The FIDH requests the suspension of the expulsion of several thousand irregular immigrants

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On 26, 27 and 28 August 2003, a large number of vehicles left the capital of Djibouti for the border countries. Aboard the vehicles were several thousands of so-called "voluntary repatriates," primarily Somalis and Ethiopians. On 26 July 2003, the government decided to allow the "irregular" immigrants 35 days to leave the territory of Djibouti, before "the government started to make general round-ups". The Minister of the Interior, M. Abdulkader Dualeh, has since announced the deadline is 15 September.

The "voluntary" departure of the repatriates, primarily women and children, who in reality, are being expelled by force, could lead to a veritable humanitarian catastrophe. According to the information received from the Ligue djiboutienne des droits de l’Homme (LDDH), member of the FIDH, several hundreds of these "voluntary repatriates" are being detained in a "no man’s land" between the borders of Djibouti and Somaliland, as the Somaliland authorities will not authorize the entry into their territory by anyone but Somalis. Those who cannot cross the border have been gathered in a large refugee camp, without nourishment, or logistical support, and exposed to excessive heat, all of which is likely to lead to dehydration and disease.

According to the government, the eviction decision was motivated by economic and safety reasons. However, the trigger for the decision appears to be pressure from the United States, who recently warned the national authorities of possible terrorist attacks aimed at Western interests in Djibouti. These evictions would therefore appear to be part of a prevention plan. The United States are using Djibouti-with its strategic position in the Horn of Africa-as a investigation base on Al-Qaeda.

Whatever the reason for the step taken by the Djiboutian authorities, it is in obvious violation of Djibouti’s international obligations, as regards the protection of human rights. International and regional law, particularly Article 12 of the African Charter for Human and Peoples’ Rights states that "The mass expulsion of non-nationals shall be prohibited." The eviction of non-nationals where the individual situation of the persons involved has not been validly examined, or where there is no guarantee of the principle of non-refoulement, according to which states are obliged not to return anyone to a place where their physical or mental integrity might be at risk, are likewise prohibited.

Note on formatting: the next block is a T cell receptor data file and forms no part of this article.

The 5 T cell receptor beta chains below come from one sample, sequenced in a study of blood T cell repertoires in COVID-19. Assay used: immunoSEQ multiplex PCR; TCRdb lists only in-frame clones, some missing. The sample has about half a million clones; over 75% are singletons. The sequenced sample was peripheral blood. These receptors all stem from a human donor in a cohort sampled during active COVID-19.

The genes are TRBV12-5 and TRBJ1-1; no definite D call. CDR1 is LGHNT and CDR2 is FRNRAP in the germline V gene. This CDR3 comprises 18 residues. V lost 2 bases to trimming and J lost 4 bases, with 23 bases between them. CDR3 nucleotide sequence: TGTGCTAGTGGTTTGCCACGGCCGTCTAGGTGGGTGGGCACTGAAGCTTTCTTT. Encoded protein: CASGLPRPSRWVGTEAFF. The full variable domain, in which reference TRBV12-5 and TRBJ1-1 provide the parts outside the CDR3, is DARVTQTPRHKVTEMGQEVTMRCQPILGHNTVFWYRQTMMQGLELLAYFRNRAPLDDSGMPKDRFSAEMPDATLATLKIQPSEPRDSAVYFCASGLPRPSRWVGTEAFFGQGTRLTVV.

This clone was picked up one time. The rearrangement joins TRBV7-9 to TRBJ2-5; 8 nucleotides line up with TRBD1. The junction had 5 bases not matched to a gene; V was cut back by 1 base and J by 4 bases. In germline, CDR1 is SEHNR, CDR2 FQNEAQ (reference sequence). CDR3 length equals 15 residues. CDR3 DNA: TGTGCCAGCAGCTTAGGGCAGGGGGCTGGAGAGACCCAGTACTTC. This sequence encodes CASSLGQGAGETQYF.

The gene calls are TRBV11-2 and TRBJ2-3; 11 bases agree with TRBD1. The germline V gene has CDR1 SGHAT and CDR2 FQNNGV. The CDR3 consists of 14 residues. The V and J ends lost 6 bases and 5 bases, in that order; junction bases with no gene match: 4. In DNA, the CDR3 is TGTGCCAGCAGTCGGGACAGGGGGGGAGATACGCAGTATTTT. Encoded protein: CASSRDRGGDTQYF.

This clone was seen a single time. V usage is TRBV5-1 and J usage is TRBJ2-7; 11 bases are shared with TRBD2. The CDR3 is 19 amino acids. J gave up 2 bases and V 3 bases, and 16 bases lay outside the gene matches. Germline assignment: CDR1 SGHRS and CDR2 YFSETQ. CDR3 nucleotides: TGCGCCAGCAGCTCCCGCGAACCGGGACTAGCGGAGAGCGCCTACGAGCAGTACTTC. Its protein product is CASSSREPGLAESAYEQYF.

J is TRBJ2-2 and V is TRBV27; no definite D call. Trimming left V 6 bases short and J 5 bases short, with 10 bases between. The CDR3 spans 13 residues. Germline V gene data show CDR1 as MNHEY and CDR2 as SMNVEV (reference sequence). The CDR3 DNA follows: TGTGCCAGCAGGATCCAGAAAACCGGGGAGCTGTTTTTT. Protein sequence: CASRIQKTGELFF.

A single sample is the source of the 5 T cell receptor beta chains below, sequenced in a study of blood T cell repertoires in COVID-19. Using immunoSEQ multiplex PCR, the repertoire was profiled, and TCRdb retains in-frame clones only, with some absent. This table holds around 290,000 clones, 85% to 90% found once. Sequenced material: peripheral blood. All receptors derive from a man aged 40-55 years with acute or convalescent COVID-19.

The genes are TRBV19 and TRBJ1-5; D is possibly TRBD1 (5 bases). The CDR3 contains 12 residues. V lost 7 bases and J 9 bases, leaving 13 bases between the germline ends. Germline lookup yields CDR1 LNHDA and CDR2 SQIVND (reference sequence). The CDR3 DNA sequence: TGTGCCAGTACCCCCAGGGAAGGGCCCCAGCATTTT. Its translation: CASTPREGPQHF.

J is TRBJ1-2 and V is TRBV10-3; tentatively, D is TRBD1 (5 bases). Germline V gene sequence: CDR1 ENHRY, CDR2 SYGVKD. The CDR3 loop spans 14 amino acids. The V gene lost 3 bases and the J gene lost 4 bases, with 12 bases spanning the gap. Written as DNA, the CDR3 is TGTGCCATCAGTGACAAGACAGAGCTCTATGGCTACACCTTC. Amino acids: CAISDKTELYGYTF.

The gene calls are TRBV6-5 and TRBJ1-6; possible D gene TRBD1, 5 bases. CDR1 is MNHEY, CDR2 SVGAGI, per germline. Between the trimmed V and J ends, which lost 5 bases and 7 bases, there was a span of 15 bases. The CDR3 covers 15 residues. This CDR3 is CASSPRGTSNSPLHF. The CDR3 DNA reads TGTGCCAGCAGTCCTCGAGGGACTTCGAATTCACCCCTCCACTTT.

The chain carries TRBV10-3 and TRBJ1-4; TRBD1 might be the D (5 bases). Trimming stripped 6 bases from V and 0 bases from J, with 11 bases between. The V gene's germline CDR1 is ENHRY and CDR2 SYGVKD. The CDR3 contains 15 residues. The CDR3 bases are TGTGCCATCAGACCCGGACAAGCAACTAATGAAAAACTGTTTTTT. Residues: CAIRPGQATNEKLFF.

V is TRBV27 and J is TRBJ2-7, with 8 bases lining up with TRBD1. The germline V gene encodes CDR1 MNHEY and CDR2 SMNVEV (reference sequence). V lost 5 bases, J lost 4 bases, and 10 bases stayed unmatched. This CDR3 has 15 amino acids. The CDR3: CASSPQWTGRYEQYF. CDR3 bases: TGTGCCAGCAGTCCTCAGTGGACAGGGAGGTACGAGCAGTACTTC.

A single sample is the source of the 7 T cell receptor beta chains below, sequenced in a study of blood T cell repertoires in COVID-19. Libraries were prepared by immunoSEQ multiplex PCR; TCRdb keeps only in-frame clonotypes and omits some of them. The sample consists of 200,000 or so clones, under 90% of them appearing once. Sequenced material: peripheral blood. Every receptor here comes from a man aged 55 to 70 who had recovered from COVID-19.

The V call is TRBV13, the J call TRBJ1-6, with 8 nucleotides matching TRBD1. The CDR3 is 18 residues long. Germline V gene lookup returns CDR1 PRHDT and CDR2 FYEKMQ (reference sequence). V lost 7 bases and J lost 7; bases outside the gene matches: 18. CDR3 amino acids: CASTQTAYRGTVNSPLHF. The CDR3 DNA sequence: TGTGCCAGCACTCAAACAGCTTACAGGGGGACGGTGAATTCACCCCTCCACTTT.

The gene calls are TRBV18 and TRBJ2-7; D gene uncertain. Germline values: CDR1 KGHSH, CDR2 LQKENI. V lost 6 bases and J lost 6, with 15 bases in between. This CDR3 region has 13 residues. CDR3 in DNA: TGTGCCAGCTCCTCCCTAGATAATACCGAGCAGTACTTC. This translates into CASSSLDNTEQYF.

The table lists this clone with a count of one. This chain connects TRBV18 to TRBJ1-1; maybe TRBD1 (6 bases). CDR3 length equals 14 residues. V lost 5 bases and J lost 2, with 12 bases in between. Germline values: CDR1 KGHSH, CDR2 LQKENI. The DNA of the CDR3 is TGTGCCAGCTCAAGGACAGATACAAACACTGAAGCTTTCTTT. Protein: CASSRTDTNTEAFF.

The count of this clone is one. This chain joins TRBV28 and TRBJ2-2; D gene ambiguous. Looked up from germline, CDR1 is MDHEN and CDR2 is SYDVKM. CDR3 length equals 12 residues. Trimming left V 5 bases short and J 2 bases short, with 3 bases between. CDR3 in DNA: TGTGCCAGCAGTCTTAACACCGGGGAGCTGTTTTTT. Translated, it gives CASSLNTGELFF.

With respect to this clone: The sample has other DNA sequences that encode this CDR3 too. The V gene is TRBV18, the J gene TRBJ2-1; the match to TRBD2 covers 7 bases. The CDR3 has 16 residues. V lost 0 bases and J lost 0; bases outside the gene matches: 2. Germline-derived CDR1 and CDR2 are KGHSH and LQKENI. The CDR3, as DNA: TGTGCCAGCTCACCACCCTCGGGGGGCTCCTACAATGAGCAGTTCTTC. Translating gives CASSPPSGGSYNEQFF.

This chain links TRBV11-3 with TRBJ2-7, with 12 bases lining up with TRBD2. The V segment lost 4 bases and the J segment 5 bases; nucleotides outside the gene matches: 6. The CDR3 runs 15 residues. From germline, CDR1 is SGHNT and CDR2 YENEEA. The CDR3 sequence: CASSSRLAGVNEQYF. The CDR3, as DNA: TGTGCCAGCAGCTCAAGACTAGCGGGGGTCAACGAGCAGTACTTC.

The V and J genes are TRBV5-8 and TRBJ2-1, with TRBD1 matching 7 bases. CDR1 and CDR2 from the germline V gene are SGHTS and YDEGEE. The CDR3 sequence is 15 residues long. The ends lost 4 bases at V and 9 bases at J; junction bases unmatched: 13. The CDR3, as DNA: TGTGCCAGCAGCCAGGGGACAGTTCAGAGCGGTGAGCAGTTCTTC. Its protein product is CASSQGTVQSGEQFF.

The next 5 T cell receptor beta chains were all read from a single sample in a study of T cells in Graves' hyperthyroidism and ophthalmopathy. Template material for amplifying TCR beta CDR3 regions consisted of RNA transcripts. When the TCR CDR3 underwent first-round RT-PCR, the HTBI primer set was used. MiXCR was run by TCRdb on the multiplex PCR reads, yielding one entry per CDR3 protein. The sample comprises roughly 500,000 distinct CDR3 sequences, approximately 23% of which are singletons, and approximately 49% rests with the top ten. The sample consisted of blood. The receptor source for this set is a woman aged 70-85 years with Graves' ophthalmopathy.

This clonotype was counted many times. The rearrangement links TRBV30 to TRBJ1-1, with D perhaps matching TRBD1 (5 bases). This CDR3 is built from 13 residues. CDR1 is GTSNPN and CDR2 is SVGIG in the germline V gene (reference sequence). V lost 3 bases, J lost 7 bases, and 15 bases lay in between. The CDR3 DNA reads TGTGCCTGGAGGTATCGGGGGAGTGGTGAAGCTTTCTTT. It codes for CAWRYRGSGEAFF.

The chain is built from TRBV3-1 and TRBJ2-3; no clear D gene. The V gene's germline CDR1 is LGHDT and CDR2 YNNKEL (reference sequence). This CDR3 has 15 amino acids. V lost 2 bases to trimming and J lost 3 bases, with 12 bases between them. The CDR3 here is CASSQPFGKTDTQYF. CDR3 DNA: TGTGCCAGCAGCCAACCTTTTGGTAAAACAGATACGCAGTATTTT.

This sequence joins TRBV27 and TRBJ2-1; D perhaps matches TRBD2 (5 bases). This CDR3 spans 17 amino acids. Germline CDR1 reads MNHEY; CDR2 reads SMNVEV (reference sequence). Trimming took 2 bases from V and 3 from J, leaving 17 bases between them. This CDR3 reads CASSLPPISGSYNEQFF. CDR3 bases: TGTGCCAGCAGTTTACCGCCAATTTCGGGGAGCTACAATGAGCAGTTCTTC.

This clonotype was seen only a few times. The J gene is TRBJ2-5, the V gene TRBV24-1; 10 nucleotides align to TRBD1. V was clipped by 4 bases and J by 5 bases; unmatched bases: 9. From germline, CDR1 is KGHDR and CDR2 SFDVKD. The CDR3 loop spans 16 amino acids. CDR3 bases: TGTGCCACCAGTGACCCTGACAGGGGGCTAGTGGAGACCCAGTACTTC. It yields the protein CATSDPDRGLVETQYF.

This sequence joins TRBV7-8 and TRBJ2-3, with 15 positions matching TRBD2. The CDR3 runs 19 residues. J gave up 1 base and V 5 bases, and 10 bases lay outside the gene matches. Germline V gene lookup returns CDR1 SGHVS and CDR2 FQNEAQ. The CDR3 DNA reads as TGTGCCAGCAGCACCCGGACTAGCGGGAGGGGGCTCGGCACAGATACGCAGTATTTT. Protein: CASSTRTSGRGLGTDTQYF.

The FIDH and LDDH urges the Djibouti government to adjourn the forced departure of irregular immigrants in order to examine each situation individually with a view to possible regularization. And, in any case, the FIDH and LDDH ask the Djibouti government to help repatriate these persons outside their borders, according to conditions which are in line with the international human rights instruments.

The FIDH considers that while the battle against terrorism is legitimate, it cannot, under any circumstances, be used as a fallacious pretext for expelling several thousands of people, primarily women and children, from Djitbouti, in contempt of the international provisions regarding the protection of human rights;

The FIDH asks the authorities of the neighboring countries to give protection to the Somali nationals so they can return to their families, without worrying about the well-known insecurity in this border area;

The FIDH urgently asks the international community to help the persons being detained in the "no man’s land" between Djibouti and Somaliland, in order to avoid a humanitarian catastrophe;

The FIDH asks Djibouti’s neighboring countries to facilitate the return of their nationals, but also to authorize the arrival of refugees on their territory, according to the Geneva Convention of 1951 on the protection of refugees and stateless persons.

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